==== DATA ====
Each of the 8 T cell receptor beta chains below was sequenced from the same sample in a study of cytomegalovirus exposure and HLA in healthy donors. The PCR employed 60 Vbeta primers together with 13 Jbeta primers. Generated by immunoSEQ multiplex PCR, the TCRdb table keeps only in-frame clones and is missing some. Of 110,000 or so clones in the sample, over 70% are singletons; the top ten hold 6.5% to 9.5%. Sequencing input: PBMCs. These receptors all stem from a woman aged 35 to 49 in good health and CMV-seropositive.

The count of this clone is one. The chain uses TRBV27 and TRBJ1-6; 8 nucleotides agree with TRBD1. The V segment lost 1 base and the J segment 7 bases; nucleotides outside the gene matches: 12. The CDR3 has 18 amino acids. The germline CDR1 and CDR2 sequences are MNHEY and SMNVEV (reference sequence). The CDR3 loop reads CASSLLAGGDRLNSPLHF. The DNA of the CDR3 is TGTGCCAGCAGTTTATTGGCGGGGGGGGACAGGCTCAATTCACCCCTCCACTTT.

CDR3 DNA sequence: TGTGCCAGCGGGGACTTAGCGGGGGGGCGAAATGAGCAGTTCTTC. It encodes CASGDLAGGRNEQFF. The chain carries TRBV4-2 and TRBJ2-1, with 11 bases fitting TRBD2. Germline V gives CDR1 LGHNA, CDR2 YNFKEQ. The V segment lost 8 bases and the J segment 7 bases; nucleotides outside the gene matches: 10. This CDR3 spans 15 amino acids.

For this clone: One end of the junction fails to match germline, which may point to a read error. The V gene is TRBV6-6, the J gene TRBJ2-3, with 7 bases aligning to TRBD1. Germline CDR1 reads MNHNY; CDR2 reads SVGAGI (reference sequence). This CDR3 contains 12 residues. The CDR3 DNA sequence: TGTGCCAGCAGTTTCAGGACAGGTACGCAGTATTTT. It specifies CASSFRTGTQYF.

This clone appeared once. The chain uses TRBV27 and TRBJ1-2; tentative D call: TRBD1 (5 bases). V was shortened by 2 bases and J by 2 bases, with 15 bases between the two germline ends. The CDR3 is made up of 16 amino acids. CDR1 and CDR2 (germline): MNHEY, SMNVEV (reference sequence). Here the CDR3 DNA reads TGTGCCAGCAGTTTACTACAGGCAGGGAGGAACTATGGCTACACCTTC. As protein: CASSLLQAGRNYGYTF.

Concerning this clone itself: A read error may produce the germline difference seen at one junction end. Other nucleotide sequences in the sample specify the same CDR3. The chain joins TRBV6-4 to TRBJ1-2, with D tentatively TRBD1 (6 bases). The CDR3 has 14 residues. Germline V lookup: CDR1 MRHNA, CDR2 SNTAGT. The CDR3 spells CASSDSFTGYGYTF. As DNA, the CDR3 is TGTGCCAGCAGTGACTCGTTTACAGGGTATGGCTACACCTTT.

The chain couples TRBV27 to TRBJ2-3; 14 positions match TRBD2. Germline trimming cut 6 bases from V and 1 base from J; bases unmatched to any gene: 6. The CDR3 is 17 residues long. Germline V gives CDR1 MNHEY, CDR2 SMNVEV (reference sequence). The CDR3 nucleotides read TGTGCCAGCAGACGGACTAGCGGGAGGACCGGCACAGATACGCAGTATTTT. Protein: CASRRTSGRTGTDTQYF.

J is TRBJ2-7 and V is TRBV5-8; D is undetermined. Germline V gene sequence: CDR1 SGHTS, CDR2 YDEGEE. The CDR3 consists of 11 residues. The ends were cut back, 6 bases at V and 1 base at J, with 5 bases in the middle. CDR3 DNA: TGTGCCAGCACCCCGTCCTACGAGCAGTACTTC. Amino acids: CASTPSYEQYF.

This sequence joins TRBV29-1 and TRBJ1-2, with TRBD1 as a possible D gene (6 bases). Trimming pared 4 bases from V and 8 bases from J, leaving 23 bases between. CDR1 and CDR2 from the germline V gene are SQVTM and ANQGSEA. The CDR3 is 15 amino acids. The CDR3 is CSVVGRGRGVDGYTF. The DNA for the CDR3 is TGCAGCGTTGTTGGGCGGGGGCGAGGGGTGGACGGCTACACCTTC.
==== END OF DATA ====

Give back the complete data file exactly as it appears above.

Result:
Each of the 8 T cell receptor beta chains below was sequenced from the same sample in a study of cytomegalovirus exposure and HLA in healthy donors. The PCR employed 60 Vbeta primers together with 13 Jbeta primers. Generated by immunoSEQ multiplex PCR, the TCRdb table keeps only in-frame clones and is missing some. Of 110,000 or so clones in the sample, over 70% are singletons; the top ten hold 6.5% to 9.5%. Sequencing input: PBMCs. These receptors all stem from a woman aged 35 to 49 in good health and CMV-seropositive.

The count of this clone is one. The chain uses TRBV27 and TRBJ1-6; 8 nucleotides agree with TRBD1. The V segment lost 1 base and the J segment 7 bases; nucleotides outside the gene matches: 12. The CDR3 has 18 amino acids. The germline CDR1 and CDR2 sequences are MNHEY and SMNVEV (reference sequence). The CDR3 loop reads CASSLLAGGDRLNSPLHF. The DNA of the CDR3 is TGTGCCAGCAGTTTATTGGCGGGGGGGGACAGGCTCAATTCACCCCTCCACTTT.

CDR3 DNA sequence: TGTGCCAGCGGGGACTTAGCGGGGGGGCGAAATGAGCAGTTCTTC. It encodes CASGDLAGGRNEQFF. The chain carries TRBV4-2 and TRBJ2-1, with 11 bases fitting TRBD2. Germline V gives CDR1 LGHNA, CDR2 YNFKEQ. The V segment lost 8 bases and the J segment 7 bases; nucleotides outside the gene matches: 10. This CDR3 spans 15 amino acids.

For this clone: One end of the junction fails to match germline, which may point to a read error. The V gene is TRBV6-6, the J gene TRBJ2-3, with 7 bases aligning to TRBD1. Germline CDR1 reads MNHNY; CDR2 reads SVGAGI (reference sequence). This CDR3 contains 12 residues. The CDR3 DNA sequence: TGTGCCAGCAGTTTCAGGACAGGTACGCAGTATTTT. It specifies CASSFRTGTQYF.

This clone appeared once. The chain uses TRBV27 and TRBJ1-2; tentative D call: TRBD1 (5 bases). V was shortened by 2 bases and J by 2 bases, with 15 bases between the two germline ends. The CDR3 is made up of 16 amino acids. CDR1 and CDR2 (germline): MNHEY, SMNVEV (reference sequence). Here the CDR3 DNA reads TGTGCCAGCAGTTTACTACAGGCAGGGAGGAACTATGGCTACACCTTC. As protein: CASSLLQAGRNYGYTF.

Concerning this clone itself: A read error may produce the germline difference seen at one junction end. Other nucleotide sequences in the sample specify the same CDR3. The chain joins TRBV6-4 to TRBJ1-2, with D tentatively TRBD1 (6 bases). The CDR3 has 14 residues. Germline V lookup: CDR1 MRHNA, CDR2 SNTAGT. The CDR3 spells CASSDSFTGYGYTF. As DNA, the CDR3 is TGTGCCAGCAGTGACTCGTTTACAGGGTATGGCTACACCTTT.

The chain couples TRBV27 to TRBJ2-3; 14 positions match TRBD2. Germline trimming cut 6 bases from V and 1 base from J; bases unmatched to any gene: 6. The CDR3 is 17 residues long. Germline V gives CDR1 MNHEY, CDR2 SMNVEV (reference sequence). The CDR3 nucleotides read TGTGCCAGCAGACGGACTAGCGGGAGGACCGGCACAGATACGCAGTATTTT. Protein: CASRRTSGRTGTDTQYF.

J is TRBJ2-7 and V is TRBV5-8; D is undetermined. Germline V gene sequence: CDR1 SGHTS, CDR2 YDEGEE. The CDR3 consists of 11 residues. The ends were cut back, 6 bases at V and 1 base at J, with 5 bases in the middle. CDR3 DNA: TGTGCCAGCACCCCGTCCTACGAGCAGTACTTC. Amino acids: CASTPSYEQYF.

This sequence joins TRBV29-1 and TRBJ1-2, with TRBD1 as a possible D gene (6 bases). Trimming pared 4 bases from V and 8 bases from J, leaving 23 bases between. CDR1 and CDR2 from the germline V gene are SQVTM and ANQGSEA. The CDR3 is 15 amino acids. The CDR3 is CSVVGRGRGVDGYTF. The DNA for the CDR3 is TGCAGCGTTGTTGGGCGGGGGCGAGGGGTGGACGGCTACACCTTC.